Antibiotic policies for short-term catheter bladder drainage in adults

  • Review
  • Intervention




Urinary tract infections account for about 40% of hospital-acquired (nosocomial) infections, and about 80% of urinary tract infections acquired in hospital are associated with urinary catheters.


To determine if certain antibiotic policies are better than others in terms of prevention of urinary tract infections, complications, quality of life and cost-effectiveness in short-term catheterised adults.

Search methods

We searched the Cochrane Incontinence Group Specialised Register (searched 29 May 2006). Additionally, we examined all reference lists of identified trials.

Selection criteria

All randomised and quasi-randomised trials comparing antibiotic policies for short-term (up to and including 14 days) catheterization in adults.

Data collection and analysis

Data were extracted by both reviewers independently and compared. Disagreements were resolved by discussion. Data were processed as described in the Cochrane Handbook. If data had not been fully reported, clarification was sought directly from the authors of the trial.

Main results

Six parallel-group randomised controlled trials met the inclusion criteria.

In one trial comparing antibiotic prophylaxis with giving antibiotics when clinically indicated amongst female surgical patients who had a urethral catheter for more than 24 hours, symptomatic urinary tract infection was less common in the prophylaxis group (RR 0.20, 95% CI 0.06 to 0.66).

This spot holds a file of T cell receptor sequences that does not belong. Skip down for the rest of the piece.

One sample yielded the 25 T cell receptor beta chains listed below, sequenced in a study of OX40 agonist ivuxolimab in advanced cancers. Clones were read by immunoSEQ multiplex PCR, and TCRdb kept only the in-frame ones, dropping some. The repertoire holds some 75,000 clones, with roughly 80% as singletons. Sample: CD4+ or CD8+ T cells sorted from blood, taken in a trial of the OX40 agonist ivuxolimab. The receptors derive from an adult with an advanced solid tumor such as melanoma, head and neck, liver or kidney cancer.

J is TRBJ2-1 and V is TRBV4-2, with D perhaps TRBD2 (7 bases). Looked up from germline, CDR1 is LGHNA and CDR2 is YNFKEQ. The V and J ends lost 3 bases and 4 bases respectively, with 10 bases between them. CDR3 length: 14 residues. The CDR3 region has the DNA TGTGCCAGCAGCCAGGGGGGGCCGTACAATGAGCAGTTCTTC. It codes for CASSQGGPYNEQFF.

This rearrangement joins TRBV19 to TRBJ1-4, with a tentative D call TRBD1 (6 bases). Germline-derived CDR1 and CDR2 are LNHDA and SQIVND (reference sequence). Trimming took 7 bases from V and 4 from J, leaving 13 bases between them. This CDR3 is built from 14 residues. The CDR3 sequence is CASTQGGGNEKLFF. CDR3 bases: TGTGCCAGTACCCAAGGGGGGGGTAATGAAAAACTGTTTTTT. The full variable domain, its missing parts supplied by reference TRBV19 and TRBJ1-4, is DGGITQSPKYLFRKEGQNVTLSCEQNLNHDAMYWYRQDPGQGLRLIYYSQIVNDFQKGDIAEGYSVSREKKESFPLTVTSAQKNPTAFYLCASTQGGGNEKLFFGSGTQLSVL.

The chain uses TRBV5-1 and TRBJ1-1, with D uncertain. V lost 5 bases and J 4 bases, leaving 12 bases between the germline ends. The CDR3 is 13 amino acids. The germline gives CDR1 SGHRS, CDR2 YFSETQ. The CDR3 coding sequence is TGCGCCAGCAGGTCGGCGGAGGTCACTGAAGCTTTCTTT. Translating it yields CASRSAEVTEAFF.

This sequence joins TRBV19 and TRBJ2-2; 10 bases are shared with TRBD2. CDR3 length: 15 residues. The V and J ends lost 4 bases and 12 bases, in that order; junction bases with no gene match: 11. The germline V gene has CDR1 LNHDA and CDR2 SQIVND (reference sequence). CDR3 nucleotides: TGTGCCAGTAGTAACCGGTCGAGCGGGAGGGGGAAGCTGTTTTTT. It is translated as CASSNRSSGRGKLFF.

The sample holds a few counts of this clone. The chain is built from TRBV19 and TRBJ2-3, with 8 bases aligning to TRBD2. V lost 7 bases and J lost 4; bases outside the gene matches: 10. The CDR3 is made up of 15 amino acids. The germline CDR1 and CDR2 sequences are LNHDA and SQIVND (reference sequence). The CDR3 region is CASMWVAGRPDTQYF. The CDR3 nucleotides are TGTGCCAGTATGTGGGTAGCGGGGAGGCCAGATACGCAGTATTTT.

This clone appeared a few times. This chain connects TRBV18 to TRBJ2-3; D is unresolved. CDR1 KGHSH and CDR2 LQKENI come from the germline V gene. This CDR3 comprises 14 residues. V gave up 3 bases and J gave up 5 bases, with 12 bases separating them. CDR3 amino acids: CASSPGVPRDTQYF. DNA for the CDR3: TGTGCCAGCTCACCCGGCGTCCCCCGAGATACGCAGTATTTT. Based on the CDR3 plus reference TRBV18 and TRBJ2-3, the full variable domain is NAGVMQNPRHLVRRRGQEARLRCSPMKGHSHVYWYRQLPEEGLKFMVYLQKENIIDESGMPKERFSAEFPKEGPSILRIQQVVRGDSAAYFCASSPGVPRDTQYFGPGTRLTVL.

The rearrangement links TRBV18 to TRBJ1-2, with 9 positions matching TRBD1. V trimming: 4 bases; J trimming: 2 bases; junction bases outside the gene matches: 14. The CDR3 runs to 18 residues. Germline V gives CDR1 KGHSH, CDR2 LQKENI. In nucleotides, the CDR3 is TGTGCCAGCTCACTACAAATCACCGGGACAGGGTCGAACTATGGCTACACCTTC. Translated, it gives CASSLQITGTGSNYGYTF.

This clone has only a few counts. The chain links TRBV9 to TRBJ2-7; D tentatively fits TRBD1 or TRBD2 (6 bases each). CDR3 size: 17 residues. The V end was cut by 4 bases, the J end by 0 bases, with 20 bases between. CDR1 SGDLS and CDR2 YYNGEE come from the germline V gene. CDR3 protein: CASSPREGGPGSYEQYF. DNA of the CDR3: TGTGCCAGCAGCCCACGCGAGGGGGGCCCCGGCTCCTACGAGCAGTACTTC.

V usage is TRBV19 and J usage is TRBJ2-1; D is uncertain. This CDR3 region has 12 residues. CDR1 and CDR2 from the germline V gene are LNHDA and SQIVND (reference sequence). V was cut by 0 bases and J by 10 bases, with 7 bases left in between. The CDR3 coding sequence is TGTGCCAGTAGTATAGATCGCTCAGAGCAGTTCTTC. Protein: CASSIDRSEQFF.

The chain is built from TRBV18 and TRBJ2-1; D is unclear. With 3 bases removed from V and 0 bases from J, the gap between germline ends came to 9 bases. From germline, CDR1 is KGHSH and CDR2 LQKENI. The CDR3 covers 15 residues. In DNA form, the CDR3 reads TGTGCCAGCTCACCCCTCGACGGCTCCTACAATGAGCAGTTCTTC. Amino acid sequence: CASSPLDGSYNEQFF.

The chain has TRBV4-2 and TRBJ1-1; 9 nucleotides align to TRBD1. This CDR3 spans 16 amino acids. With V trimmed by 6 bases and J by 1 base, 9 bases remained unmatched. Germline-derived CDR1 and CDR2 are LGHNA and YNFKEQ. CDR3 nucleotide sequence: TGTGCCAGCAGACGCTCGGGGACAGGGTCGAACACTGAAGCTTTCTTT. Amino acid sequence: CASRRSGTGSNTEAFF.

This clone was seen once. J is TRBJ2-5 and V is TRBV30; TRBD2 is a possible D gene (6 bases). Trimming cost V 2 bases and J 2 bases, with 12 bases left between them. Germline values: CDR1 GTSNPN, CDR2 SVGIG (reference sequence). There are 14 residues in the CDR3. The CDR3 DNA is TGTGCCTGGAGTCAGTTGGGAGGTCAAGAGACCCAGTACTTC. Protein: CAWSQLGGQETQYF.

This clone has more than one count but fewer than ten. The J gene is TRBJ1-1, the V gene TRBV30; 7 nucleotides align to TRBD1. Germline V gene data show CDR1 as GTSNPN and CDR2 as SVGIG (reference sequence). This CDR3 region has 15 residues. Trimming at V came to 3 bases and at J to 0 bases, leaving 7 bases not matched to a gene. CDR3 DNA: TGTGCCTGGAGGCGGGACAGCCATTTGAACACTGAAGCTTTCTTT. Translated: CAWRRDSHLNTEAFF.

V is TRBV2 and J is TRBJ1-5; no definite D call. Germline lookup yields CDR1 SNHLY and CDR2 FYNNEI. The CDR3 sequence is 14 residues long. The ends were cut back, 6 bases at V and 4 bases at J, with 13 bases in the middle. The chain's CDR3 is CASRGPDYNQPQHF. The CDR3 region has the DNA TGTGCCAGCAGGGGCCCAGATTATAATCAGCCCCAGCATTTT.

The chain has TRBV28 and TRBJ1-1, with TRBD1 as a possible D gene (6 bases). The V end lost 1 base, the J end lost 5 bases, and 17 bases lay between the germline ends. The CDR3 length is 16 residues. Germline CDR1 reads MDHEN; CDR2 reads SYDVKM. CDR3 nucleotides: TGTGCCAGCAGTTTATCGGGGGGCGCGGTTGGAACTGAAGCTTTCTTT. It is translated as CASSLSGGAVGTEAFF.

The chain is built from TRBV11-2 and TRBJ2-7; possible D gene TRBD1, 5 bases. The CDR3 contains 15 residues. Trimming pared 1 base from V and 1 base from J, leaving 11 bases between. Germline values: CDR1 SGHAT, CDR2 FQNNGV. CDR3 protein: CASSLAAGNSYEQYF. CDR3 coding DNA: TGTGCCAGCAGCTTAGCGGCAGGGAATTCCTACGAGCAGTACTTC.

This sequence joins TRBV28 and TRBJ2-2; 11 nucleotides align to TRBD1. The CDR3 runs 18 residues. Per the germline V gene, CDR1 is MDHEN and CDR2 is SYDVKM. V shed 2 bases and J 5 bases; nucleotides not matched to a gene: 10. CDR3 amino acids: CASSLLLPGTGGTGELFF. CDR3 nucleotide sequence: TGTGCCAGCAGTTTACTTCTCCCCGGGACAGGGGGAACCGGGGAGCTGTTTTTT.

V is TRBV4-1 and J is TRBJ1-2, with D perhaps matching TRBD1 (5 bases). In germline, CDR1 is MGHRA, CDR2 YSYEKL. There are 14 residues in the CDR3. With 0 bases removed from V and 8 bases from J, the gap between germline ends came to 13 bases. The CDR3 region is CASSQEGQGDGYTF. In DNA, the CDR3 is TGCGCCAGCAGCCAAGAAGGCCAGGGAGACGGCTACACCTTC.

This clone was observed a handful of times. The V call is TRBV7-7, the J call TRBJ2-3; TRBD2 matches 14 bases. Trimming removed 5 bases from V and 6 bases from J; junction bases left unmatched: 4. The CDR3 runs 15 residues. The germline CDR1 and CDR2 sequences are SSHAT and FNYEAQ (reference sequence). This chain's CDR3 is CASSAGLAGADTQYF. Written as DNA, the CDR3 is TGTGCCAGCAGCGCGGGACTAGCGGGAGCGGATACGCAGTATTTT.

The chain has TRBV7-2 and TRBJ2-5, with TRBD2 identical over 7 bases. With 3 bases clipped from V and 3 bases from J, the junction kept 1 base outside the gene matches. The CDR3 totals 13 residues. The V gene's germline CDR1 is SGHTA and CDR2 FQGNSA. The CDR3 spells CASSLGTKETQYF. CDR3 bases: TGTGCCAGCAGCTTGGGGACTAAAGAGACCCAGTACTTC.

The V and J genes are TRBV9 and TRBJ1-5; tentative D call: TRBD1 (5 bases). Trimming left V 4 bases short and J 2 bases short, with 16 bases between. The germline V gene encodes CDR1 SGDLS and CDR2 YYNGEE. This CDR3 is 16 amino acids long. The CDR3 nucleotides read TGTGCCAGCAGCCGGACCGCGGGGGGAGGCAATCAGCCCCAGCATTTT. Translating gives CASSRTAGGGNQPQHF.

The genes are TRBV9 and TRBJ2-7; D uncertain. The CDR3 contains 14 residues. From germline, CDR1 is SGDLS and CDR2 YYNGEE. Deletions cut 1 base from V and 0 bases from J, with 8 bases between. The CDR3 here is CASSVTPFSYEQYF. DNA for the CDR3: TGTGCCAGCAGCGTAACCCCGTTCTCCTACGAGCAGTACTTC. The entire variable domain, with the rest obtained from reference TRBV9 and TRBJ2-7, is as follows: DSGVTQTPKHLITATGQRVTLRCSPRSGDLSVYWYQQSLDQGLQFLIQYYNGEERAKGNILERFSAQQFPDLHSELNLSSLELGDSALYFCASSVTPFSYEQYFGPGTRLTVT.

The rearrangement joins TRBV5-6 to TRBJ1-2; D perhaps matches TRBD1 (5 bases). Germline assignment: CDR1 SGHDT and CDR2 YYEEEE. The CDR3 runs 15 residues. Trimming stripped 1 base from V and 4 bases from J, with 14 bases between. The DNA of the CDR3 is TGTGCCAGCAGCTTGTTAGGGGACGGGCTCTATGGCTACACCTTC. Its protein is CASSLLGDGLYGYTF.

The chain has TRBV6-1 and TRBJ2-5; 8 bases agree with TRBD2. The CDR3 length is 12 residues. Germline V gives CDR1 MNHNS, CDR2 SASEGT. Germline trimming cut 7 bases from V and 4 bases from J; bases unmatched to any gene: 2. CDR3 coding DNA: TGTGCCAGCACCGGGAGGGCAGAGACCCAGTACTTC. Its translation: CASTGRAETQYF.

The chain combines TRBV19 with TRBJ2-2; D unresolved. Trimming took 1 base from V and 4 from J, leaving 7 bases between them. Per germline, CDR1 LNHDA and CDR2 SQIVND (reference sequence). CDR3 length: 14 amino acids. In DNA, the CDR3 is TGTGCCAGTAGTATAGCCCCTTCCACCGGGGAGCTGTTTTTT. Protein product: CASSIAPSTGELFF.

Five trials compared antibiotic prophylaxis with giving antibiotics when microbiologically indicated, bacteriuria, pyuria and gram-negative isolates in patients' urine were less common in the prophylaxis group amongst surgical patients with bladder drainage for at least 24 hours postoperatively. Bacteriuria rates were also about five-fold lower in the prophylaxis group in trials involving urological surgery patients and non-surgical patients.

No trial compared giving antibiotics when microbiologically indicated with giving antibiotics when clinically indicated.

Authors' conclusions

There was weak evidence that antibiotic prophylaxis compared to giving antibiotics when clinically indicated reduced the rate of symptomatic urinary tract infection in female patients with abdominal surgery and a urethral catheter for 24 hours.

The limited evidence indicated that receiving antibiotics during the first three postoperative days or from postoperative day two until catheter removal reduced the rate of bacteriuria and other signs of infection such as pyuria and gram-negative isolates in patients urine in surgical patients with bladder drainage for at least 24 hours postoperatively. There was also limited evidence that prophylactic antibiotics reduced bacteriuria in non-surgical patients.








搜尋資料庫:Cochrane Incontinence Group Specialised Register自從2006年5月29日,另外也參考了所有trial的reference lists。




資料被兩位學者獨立的搜集及比較,而意見分歧的部分均以討論過後獲得共識。資料處理的過程在Cochrane Handbook中有敘述。敘述不足的部分,作者均有在內文中予以澄清。







此翻譯計畫由臺灣國家衛生研究院(National Health Research Institutes, Taiwan)統籌。



Plain language summary

Antibiotic policies for short-term catheter bladder drainage in adults

Catheters may be used to drain the bladder in hospital for short periods of time (less than two weeks). This may cause a urine infection, or an increase in the number of bacteria in the urine. The review found that people who had antibiotics before or during catheter use were less likely to have an infection, and less likely to have a large number of bacteria or pus cells in the urine. However, there was no evidence about the chance of allergic reactions or other side effects from the antibiotics, nor about the chance of developing bacteria with antibiotic resistance.